Anne Hathaway became emotional during ‘Armageddon Time’ interview

Anne Hathaway and Jeremy Strong in “Armageddon Time” (Photo: Anne Joyce/Focus Features/Courtesy Everett Collection)

Jeremy Strong points to the old adage that most personal stories are also the most universal. This definitely sounds right with Armageddon Timea coming-of-age drama by writer and director James Gray about privilege, religion, race, and growing up (and getting into a lot of trouble) in an American Jewish family in the early 1980s in Queens, New York.

“I think the truth is, for all of our differences, there’s something that speaks across those differences and speaks across those divisions,” Succession The star says in an interview with co-star Anne Hathaway. The actors play Irving and Esther Graff, as their son Paul (Banks Repeta) acts against them and his teachers, landing in particularly hot water when he’s caught smoking weed at school with his classmate (Jaylin Webb).

“So James had the desire and the courage to go deeper into the business and make a real moral inventory of his life, his personal failures and the things he struggled with in his family, I found many things related to what he wrote.”

Hathaway witnessed the universality of the film when Armageddon Time It premiered at the Cannes Film Festival in May.

“This is a movie about a family in a very specific location at a very specific time, [so I was curious] How can he speak to a French audience with international inclinations? It was a shock to realize that the audience had completely absorbed it. There are themes in this particular movie that are very global. …this is a house where love and violence come together. It is very rare to find a piece of art willing to explore that, and very rare to find a filmmaker who is willing to explore that part of himself.”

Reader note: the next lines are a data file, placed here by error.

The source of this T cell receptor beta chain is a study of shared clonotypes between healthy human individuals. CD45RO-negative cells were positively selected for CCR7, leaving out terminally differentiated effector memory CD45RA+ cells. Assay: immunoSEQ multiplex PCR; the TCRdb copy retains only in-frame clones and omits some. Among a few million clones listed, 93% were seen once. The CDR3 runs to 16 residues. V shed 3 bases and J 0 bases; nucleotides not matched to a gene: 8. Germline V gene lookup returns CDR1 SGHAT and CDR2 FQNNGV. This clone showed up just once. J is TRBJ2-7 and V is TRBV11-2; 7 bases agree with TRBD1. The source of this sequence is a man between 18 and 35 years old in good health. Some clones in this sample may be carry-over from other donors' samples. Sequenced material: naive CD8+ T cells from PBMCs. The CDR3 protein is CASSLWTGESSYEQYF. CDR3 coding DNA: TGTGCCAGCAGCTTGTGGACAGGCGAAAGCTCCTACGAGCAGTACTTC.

The violence that Hathaway is referring to comes during a brutal sequence in which Paul is beaten by his father with a belt in the bathtub. And while the “belt” was fairly common at the time, it didn’t make the scene any easier to pick up on either Strong or Hathaway, who are both parents.

“As you can imagine, it was a really tough day,” Strong says. “Knowledgeable of working with a child actor, who by the way, was very playful and committed to what we were doing, to tell that story. But also the added sensitivity to the fact that we’re somehow re-enacting the trauma that was inflicted on our director, and he’s watching it right there on screen. So it was a very personal experience. Making a personal movie….There is a level of honesty to what James does with this movie which I find very moving the few times I’ve seen the movie.”

Hathaway became visibly emotional and tearful as Strong discussed the sensitive nature of the film and its portrayal of child abuse.

“I don’t know why we are no longer a world where it is safe to be a child,” the actress says. “And I don’t think Esther or Irving weren’t trying to be a bad parent. In fact I think they were doing what was described at the time as parenting. They were trying to prepare their child for the world. But what kind of world do we prepare children for when we have to conquer them? to suit him?

“So I was just thinking about a world where it would be safe enough to be a kid in a gentle way, and I just remember the day we filmed it. I’ve never done anything like that.”

Armageddon Time Playing now.

Watch the trailer:

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